Food Safety & Quality
Products & Brands
Daily's® Premium Meats
International Seaboard Farms & St. Joe Pork
Prairie Fresh Recipes
Recipe Club Newsletter
In the Kitchen
Benefits of Pork
Buying, Handling and Storing
Facts & Figures
From Pigs to Pork
USDA Process Verified
Teams & Roles
Working at Seaboard Foods
Customer Care Center/Order Center
Seaboard Triumph Foods
The loin roast comes from the area of the pig between the shoulder and the beginning of the leg. It is sold either bone-in or deboned. Loin roast can be rolled and tied with string. Loin roasts with a bone tend to be juicier and more flavorful, but the bone can make carving a bit tricky.
Loin roasts are delicious when brined or rubbed with a spice mixture and barbecued over indirect heat. Pork loin roasts should not be braised or stewed as they have a tendency to lose tenderness and fall apart when cooked using moist heat.
See the difference between a loin roast and a tenderloin
Loin roast is sometimes confused with tenderloin. Despite the name similarity, they are not one in the same. A loin roast is typically sold in pieces weighing between two to four pounds (the tenderloin is a smaller, long cut that usually weighs about a pound). The term roast simply refers to a large cut of pork.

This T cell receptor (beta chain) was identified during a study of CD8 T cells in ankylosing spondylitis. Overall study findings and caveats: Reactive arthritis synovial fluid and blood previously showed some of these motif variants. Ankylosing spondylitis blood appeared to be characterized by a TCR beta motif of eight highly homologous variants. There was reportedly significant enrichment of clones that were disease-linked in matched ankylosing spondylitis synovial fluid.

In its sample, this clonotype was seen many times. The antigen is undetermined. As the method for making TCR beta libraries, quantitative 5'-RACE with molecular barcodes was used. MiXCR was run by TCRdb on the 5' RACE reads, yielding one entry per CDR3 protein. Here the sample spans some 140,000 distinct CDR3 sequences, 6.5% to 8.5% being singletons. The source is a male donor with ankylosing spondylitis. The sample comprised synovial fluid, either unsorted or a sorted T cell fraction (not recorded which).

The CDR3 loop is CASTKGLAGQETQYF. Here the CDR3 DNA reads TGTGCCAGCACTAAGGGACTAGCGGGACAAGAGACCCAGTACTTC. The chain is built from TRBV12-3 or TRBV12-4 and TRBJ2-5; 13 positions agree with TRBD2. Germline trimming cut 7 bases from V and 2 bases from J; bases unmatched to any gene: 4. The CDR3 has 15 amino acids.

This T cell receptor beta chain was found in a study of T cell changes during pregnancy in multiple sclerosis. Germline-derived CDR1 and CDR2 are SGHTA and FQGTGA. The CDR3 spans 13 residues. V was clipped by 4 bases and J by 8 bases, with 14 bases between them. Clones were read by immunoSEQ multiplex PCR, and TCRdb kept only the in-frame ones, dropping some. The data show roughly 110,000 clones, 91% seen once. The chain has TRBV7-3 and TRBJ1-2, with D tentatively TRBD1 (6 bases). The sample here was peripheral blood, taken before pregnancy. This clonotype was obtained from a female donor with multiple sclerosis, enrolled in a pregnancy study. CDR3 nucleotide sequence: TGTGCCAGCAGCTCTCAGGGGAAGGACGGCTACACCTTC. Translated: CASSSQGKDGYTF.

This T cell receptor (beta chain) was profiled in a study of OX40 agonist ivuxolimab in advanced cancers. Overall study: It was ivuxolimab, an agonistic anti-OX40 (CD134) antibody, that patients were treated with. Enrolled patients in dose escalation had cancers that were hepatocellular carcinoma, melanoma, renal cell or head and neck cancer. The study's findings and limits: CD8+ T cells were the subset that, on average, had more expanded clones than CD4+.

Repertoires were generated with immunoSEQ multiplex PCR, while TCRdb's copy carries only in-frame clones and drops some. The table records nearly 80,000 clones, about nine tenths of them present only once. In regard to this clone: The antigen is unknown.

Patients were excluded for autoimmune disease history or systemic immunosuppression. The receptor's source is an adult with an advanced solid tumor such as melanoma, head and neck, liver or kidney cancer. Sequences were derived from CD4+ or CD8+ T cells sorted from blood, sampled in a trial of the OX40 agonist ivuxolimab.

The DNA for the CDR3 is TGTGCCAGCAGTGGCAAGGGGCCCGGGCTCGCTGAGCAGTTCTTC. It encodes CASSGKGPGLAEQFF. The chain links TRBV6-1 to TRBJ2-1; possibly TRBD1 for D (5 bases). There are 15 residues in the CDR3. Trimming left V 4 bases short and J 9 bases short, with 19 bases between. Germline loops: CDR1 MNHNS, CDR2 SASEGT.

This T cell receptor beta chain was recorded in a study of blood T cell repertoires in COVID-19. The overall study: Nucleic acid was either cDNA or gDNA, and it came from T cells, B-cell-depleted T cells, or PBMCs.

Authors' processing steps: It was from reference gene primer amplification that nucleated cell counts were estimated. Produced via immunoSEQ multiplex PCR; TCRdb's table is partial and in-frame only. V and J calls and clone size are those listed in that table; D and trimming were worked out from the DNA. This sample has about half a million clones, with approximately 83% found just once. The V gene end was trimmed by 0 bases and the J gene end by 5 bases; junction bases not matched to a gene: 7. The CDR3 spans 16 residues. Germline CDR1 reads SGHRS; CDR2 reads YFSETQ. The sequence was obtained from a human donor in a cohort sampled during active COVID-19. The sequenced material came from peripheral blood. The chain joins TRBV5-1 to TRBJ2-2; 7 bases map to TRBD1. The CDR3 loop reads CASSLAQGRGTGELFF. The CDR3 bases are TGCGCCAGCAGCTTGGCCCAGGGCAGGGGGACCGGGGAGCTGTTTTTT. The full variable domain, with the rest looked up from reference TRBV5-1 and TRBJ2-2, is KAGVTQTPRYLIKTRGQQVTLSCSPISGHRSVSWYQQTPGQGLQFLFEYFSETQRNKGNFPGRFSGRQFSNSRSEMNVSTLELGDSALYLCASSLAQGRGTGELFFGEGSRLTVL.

Meat Counter Tips
Cutting pork across the grain will produce slices with shorter fibers, resulting in more tender pieces.
For a crisp surface on your roast, be sure the oven is fully preheated before place the roast in it and do not cover the meat while roasting.
Popular Cooking Methods
Back to Cuts Page
Loan Roast basics, meat counter tips and popular cooking methods are sourced from
The National Pork Board